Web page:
British scientists have successfully regenerated a living organ for the first time.
The research team built a thymus, a specialized organ in the immune system that produces T cells, by instructing stem cells to rebuild the tissue. The study, published in the journal Development, was conducted on mouse tissue, in which researchers found a way to reactivate a natural mechanism that usually shuts down with age.
The protein that was targeted, called FOXN1, shuts down as the thymus ages. The team restored it to levels found in younger mice by increasing the activity of that particular protein. While the study was conducted on mice, scientists say it may have broader implications for humans.
"Our results suggest that targeting the same pathway in humans may improve thymus function and therefore boost immunity in elderly patients, or those with a suppressed immune system,” Clare Blackburn from the MRC Centre for Regenerative Medicine at the University of Edinburgh said in a statement. She added that more research needs to be done before tests can be conducted on humans.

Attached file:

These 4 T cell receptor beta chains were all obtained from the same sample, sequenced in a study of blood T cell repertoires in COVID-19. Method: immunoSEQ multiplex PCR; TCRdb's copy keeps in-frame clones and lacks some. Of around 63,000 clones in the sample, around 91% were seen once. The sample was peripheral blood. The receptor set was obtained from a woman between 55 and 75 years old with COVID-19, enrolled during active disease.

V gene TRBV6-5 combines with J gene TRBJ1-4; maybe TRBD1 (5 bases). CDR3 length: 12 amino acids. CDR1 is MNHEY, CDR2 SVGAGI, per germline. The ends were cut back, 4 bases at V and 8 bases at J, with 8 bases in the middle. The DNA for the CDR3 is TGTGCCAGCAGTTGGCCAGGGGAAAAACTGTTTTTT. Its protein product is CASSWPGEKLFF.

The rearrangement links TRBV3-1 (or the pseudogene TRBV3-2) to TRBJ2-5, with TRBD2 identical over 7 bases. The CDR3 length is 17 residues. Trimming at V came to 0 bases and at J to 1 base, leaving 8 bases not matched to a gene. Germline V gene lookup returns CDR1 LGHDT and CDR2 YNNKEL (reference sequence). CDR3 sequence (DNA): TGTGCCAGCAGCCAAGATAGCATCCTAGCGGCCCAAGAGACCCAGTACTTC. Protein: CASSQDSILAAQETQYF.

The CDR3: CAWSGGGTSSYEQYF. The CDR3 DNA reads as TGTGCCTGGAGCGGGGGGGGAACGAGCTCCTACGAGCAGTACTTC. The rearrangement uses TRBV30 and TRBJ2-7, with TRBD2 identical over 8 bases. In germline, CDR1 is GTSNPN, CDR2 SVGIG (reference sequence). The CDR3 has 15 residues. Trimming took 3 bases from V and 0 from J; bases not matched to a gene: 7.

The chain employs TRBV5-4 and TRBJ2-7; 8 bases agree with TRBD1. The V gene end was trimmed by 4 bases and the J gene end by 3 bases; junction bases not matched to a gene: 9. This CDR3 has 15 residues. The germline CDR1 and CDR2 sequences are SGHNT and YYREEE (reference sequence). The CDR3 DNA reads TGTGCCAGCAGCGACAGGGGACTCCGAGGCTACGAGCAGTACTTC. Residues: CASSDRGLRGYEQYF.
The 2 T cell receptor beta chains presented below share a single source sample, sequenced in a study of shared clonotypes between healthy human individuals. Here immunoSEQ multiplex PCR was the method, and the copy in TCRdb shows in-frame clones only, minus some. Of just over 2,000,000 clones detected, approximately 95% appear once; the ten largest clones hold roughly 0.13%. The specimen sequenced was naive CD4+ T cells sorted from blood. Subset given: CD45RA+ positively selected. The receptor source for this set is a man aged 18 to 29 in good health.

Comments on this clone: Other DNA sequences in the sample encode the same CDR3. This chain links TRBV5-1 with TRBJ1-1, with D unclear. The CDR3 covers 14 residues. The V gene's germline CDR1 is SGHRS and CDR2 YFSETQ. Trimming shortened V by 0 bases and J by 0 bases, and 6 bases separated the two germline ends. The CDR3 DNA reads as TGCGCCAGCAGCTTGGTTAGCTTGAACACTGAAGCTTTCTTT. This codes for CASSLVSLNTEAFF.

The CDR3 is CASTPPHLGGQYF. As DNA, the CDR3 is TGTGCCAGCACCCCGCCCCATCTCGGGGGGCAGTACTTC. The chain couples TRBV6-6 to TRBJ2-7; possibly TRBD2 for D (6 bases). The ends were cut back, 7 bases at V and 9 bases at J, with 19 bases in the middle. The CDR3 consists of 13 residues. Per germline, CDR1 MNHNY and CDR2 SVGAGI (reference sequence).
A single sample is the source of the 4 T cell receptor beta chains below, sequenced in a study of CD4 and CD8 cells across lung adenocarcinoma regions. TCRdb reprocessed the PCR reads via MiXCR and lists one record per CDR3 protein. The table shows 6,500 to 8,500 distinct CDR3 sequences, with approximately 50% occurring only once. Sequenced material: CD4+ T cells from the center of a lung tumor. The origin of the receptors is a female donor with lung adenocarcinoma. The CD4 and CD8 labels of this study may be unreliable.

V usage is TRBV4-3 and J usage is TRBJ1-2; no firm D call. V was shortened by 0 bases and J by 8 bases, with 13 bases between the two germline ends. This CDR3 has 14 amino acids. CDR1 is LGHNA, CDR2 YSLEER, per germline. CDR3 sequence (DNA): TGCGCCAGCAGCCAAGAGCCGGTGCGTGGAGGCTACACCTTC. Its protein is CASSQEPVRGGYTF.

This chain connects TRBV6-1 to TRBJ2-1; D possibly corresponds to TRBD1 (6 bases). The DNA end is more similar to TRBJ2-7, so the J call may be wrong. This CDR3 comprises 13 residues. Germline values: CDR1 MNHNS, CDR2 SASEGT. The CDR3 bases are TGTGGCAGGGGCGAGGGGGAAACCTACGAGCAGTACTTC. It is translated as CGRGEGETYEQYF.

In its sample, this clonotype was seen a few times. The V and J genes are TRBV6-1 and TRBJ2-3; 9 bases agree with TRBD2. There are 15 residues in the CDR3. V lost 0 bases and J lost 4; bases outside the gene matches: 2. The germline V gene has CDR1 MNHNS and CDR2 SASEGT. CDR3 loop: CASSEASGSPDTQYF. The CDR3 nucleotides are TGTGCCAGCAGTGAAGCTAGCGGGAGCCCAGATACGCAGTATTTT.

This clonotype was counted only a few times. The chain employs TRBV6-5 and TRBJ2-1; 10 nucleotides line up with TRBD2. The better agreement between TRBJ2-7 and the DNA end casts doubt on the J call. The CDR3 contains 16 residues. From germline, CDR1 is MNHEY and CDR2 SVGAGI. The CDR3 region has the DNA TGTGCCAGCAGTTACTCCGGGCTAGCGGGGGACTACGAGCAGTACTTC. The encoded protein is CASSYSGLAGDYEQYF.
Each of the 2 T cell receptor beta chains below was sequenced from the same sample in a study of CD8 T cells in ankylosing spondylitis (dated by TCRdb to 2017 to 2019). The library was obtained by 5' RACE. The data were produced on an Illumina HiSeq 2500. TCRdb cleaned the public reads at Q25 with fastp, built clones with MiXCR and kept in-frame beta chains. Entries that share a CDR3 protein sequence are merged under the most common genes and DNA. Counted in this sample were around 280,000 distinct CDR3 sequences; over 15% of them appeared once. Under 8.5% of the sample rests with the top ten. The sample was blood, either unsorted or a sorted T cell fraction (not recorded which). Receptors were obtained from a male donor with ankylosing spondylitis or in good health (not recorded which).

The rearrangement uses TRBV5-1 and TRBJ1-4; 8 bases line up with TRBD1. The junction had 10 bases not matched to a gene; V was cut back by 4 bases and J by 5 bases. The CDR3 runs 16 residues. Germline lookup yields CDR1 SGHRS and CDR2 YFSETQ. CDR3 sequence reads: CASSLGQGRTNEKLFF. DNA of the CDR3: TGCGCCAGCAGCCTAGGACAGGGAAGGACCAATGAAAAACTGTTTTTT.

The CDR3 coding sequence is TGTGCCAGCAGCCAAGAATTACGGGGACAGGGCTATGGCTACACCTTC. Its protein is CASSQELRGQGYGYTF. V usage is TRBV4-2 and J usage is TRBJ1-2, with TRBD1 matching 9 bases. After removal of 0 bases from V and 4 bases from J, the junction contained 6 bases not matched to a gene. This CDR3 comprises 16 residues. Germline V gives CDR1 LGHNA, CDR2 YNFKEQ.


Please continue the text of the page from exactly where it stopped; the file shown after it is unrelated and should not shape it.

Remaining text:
The team increased the FOXN1 levels in mice using chemical signals. This allowed "stem cell-like" cells in the thymus to rebuild the organ in older mice.
"One of the key goals in regenerative medicine is harnessing the body's own repair mechanisms and manipulating these in a controlled way to treat disease,” Dr. Rob Buckle, the head of regenerative medicine at the Medical Research Council, said. “This interesting study suggests that organ regeneration in a mammal can be directed by manipulation of a single protein, which is likely to have broad implications for other areas of regenerative biology."
In humans, the thymus sits near the heart and shrinks to a tenth of its original size by adolescence. While the exact cause of the shrinkage is unknown, some scientists say the body might redirect some of the energy used to run to the organ to reproductive organs as the body ages.
"This has a lot of impacts later in life, when the functionality of the immune system decreases with age and you become more vulnerable to infection and less responsive to vaccines," Dr. Nick Bredenkamp, one of the researchers, told the BBC.
However, keeping the thymus the same size throughout life may have harmful consequences to humans. For instance, if the thymus’ growth isn’t halted, it could overreact and attack the body.